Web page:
Vasculitides are conditions affecting the blood vessel which cause significant morbidity and mortality. Given the various vascular beds that may be involved, vasculitides have a complex symptomatology which often causes confusion in a broad range of clinical specialties. Vasculitides are considered as rare diseases; however taken together vasculitides represents a significant clinical issue and burden on public health particularly in elderly populations.
Because of their complex clinical presentation, vasculitides are difficult to diagnose. This often leads to a delayed diagnostic, a need to more aggressive therapeutic options and, often to a worsened outcome.
The diseases classified as vasculitides represents a relatively heterogeneous group of clinical entities, and the signs and symptoms vary widely according to the location of the damage (veins, arteries or capillaries), and its severity. Examples of vasculitis etiologies include Kawasaki disease, Behcet’s disease, polyarteritis nodosa, Wegener’s Granulomatosis, Takayasu’s Arteritis, Churg-Strauss Syndrome, giant cell arteritis, and Henoch Schonlein Purpura. Vasculitis can occurs as a complication of a pre-existing condition (e.g., hepatitis B, CMV, EBV, Rheumatoid artheritis, certain types of cancer), or following exposure to chemicals (e.g., amphetamines and cocaine) or medications (NSAIDs, Coxibs, PDE inhibitors, some chemotherapeuticals).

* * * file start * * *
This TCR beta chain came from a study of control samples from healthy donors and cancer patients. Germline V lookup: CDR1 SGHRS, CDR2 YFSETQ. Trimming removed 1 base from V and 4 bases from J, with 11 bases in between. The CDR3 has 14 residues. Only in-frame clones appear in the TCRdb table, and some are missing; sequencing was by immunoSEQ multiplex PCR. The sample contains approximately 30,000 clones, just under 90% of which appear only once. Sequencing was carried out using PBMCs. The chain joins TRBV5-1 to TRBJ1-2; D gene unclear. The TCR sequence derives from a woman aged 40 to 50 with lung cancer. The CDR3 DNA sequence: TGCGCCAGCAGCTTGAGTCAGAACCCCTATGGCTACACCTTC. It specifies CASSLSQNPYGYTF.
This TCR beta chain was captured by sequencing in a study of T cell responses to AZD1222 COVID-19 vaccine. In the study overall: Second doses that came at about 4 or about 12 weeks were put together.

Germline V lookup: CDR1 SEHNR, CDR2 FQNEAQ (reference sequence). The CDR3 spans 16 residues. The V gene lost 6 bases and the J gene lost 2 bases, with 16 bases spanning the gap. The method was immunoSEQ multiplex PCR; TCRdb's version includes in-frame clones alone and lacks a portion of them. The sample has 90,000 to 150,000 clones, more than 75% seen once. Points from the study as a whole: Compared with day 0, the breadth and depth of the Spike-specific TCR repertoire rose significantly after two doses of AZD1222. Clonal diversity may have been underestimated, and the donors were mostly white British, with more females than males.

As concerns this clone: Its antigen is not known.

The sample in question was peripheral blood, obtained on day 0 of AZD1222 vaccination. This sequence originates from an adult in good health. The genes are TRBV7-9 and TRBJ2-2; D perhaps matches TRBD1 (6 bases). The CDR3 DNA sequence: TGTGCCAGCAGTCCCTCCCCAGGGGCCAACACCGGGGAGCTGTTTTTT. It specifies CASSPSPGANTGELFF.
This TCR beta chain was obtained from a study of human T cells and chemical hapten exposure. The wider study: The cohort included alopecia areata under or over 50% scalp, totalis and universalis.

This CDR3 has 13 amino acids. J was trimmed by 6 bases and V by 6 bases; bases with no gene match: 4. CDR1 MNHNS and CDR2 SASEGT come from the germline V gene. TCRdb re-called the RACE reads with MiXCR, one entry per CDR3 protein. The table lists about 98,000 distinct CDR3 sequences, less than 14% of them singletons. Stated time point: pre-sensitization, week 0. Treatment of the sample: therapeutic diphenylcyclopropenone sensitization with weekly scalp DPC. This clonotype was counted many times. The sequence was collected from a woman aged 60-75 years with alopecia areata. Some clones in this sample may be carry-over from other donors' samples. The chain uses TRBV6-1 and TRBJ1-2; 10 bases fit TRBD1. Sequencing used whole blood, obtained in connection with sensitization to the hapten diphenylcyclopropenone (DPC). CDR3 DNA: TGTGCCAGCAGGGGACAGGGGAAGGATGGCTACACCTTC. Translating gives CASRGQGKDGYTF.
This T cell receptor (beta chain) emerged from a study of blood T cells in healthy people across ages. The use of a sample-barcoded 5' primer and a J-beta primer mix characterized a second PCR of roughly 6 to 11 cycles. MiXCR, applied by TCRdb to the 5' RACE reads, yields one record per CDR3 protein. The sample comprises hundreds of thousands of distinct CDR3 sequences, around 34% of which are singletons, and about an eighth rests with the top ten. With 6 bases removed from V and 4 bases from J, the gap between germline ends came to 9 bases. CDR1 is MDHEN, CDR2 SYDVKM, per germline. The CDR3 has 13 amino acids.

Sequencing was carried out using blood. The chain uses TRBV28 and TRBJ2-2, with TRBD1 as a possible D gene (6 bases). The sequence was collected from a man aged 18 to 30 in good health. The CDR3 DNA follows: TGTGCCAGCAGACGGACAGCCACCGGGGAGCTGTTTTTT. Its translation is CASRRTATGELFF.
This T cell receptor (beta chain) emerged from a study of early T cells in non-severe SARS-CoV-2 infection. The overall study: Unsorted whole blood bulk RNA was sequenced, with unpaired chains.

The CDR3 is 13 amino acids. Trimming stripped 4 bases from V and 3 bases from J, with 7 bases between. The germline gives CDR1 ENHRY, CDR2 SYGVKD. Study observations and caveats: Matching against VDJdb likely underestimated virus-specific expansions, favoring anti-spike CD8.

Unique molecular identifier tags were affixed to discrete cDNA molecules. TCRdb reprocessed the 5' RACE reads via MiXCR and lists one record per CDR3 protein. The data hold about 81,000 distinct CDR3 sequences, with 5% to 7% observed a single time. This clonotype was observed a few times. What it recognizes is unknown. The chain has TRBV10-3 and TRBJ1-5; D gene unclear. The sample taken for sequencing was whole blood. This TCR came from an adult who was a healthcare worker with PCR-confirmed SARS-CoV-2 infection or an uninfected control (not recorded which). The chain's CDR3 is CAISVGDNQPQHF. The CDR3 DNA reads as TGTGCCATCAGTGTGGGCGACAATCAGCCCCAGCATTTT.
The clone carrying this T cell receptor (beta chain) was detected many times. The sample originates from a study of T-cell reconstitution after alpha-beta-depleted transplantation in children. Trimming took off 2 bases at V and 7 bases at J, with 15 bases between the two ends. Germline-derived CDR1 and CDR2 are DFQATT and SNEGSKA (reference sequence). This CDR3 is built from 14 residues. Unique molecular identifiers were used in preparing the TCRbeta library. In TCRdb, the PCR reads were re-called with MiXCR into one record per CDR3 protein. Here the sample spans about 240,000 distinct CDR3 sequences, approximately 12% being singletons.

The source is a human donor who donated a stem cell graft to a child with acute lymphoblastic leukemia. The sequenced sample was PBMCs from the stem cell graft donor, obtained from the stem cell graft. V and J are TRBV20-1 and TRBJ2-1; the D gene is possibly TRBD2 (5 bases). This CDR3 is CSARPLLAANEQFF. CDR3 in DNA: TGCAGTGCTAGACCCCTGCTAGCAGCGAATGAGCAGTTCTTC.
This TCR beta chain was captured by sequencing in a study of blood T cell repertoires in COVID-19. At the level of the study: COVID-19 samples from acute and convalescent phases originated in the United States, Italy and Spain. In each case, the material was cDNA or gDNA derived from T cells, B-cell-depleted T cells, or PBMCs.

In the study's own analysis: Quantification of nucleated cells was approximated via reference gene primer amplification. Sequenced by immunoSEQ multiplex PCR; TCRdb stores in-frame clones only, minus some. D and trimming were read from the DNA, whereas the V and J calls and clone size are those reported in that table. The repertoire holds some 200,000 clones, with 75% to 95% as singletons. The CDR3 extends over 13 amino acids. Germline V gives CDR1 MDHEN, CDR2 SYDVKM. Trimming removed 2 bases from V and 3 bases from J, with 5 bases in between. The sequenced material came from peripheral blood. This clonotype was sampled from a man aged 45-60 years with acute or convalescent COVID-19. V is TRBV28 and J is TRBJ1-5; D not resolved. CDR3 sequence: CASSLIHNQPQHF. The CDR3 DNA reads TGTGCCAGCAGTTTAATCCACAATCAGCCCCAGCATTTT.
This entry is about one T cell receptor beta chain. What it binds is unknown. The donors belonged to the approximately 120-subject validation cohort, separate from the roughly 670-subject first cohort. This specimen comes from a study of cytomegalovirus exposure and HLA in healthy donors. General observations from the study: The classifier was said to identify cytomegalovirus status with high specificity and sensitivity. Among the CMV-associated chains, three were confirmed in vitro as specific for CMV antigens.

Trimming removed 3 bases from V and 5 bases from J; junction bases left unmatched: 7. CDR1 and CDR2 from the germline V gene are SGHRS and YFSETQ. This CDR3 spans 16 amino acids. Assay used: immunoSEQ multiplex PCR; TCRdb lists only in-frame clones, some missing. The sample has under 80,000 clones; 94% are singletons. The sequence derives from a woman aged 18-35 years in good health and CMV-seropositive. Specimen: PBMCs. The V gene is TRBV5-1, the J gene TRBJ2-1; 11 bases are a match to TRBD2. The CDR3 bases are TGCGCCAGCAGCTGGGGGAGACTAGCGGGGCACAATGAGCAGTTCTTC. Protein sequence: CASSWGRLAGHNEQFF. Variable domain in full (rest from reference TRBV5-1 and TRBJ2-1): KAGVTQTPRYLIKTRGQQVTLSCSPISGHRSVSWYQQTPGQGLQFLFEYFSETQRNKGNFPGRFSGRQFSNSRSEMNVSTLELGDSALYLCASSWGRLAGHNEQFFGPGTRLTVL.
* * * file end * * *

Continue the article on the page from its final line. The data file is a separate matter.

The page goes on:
The current practices for the diagnostic of vasculitis patient currently rely on a panel of examinations often including costly imaging procedures, and unspecific laboratory parameters (CRP, ESR). These tests often aim at excluding other possible conditions but fail to provide an unequivocal diagnostic. The use of ANCA test is the unique test that is intended to specifically recognize vasculitides but the poor performance of this marker both in terms sensitivity and specificity does not allow its use as a definitive diagnostic tool. And while Invasive examinations such as biopsies can provide a specific diagnostic, they require sampling at the right time and the right location, and therefore have low sensitivity.
The need for the early recognition and treatment and the current lack of efficient diagnostic tool highlight the need for new biomarkers.
Based on preclinical studies, Firalis has identified a biomarker signature associated with the occurrence of vasculitis. Based on these candidate biomarkers, Firalis has initiated a large program (VasoDiag) in order to develop proprietary essays capable of screening these candidate biomarkers in relevant clinical samples.
The VasoDiag project is to our knowledge the first project to integrate an exhaustive list of biomarker candidates for vasculitis to be assessed in large scale multiplexed platforms and data analyzed using innovative advanced statistical methodologies, to identify the best combinations of marker in order to develop both a multiplexed assay measuring a panel of biomarkers as well as a predictive model for the interpretation of the data.
The ultimate objective of the VasoDiag program is to develop a kit containing a panel of biomarkers showing sufficient clinical utility and a predictive algorithm allowing the differential diagnostic of vasculitis. This kit and its interpretation model will be validated in clinical studies specifically designed for the exploratory translation of these candidate biomarkers.